Mr. McCain, House Majority Leader Eric Cantor and others said Mr. Obama should go before the American people to explain what the government will do and the stakes for the U.S. in the Syrian conflict.
"It's increasingly clear the president does not have a coherent plan to manage this growing strategic catastrophe ...," said Mr. Cantor, Virginia Republican. "I call on President Obama to explain to the Congress and the American people his plan to bring this conflict to an end in a manner that protects the interests of the United States and our allies."
Sen. Robert P. Casey Jr., Pennsylvania Democrat, added that the regime's use of chemical weapons clinched the argument for greater U.S. involvement.
"If the U.S. is not prepared to provide more robust assistance, then I fear that the moderate opposition forces will be defeated," he said in a statement. "The U.S. should move swiftly to shift the balance on the ground in Syria by considering grounding the Syrian air force with stand-off weapons and protecting a safe zone in northern Syria with Patriot missiles in Turkey."
Even Mr. Obama's Democratic predecessor in the White House, Bill Clinton, urged action.
Mr. Clinton said Mr. Obama risks looking like a fool in the eyes of history if he allows the Syrian slaughter to progress.
The White House acknowledges that the situation in Syria is growing more dire as the influence of Iran, Hezbollah and other anti-American entities become more involved.
"There is an urgency to the situation. There has been an urgency to the situation for the last two years. It's particularly urgent right now ... because we have seen Hezbollah and Iran increase their own involvement in the conflict," Mr. Rhodes said.
'Range of options'
Exactly how far Mr. Obama is willing to go remains unclear.
Mr. Rhodes said there is "a range of options" open to the administration. The first steps will be more assistance to the rebel forces in the form of communications equipment, military training, medical supplies and other nonlethal means. A no-fly zone isn't off the table, Mr. Rhodes said, though he questioned how effective it would be.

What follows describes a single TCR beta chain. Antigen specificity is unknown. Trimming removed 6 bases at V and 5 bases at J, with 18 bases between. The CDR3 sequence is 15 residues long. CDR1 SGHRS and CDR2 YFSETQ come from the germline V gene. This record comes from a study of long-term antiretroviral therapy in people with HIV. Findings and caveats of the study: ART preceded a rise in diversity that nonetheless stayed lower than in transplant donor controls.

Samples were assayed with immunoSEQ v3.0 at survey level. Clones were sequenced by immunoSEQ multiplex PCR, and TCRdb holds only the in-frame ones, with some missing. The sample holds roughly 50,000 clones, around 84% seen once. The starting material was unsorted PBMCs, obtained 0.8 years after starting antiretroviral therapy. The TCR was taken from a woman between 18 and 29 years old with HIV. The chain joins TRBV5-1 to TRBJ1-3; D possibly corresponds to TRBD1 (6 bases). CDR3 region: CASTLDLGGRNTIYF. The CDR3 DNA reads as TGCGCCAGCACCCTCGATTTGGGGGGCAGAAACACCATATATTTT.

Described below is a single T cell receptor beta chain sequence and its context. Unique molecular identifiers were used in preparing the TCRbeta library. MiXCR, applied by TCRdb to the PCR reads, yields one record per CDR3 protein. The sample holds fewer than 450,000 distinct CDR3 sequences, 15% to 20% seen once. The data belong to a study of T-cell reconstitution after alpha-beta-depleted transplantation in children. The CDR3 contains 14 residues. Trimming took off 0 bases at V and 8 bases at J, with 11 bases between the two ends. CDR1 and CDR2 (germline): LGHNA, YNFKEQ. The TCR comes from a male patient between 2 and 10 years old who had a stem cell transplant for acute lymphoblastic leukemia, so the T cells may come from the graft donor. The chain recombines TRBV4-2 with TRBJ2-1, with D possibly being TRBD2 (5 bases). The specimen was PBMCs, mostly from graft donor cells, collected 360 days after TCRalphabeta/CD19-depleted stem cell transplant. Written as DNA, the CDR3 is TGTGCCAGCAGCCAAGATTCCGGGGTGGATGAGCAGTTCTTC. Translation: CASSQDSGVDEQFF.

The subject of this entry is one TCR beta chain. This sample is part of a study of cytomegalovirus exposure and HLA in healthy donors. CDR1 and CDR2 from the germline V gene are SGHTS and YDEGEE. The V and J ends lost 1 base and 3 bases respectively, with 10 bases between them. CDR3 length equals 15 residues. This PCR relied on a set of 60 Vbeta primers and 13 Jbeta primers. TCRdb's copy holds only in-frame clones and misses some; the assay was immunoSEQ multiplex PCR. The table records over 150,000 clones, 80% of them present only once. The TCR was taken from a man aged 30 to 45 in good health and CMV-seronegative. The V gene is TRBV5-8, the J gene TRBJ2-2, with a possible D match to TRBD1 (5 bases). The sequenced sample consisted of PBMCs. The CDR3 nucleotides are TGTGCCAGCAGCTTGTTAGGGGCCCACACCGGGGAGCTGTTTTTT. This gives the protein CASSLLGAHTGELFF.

"A no-fly zone, while there is a contingency plan for many different things, would carry with it great and open-ended costs for the United States and the international community," he said.
As a parallel track to military support, the administration also is pushing a diplomatic meeting between the government and the collection of moderate and radical forces that make up the opposition. Though Washington no longer sees Mr. Assad as a credible leader, Mr. Rhodes said, there are benefits to keeping basic government structures in place and maintaining vital services for the Syrian people.
But the chances of such a sit-down aren't good, he said.
"We have no illusions that this is going to be easy to put together," Mr. Rhodes said.
Two years ago, the president established a no-fly zone over Libya without seeking the approval of Congress, creating a constitutional crisis with Republicans and Democrats in the House arguing that Mr. Obama overstepped his powers. Syria's anti-aircraft weaponry is believed to be far more potent than those in Libya.
On Thursday, a spokesman for House Speaker John A. Boehner, the Ohio Republican who led the push for Mr. Obama to consult with Congress on Libya, said the president must act to remove the Assad regime but must check with Congress beforehand.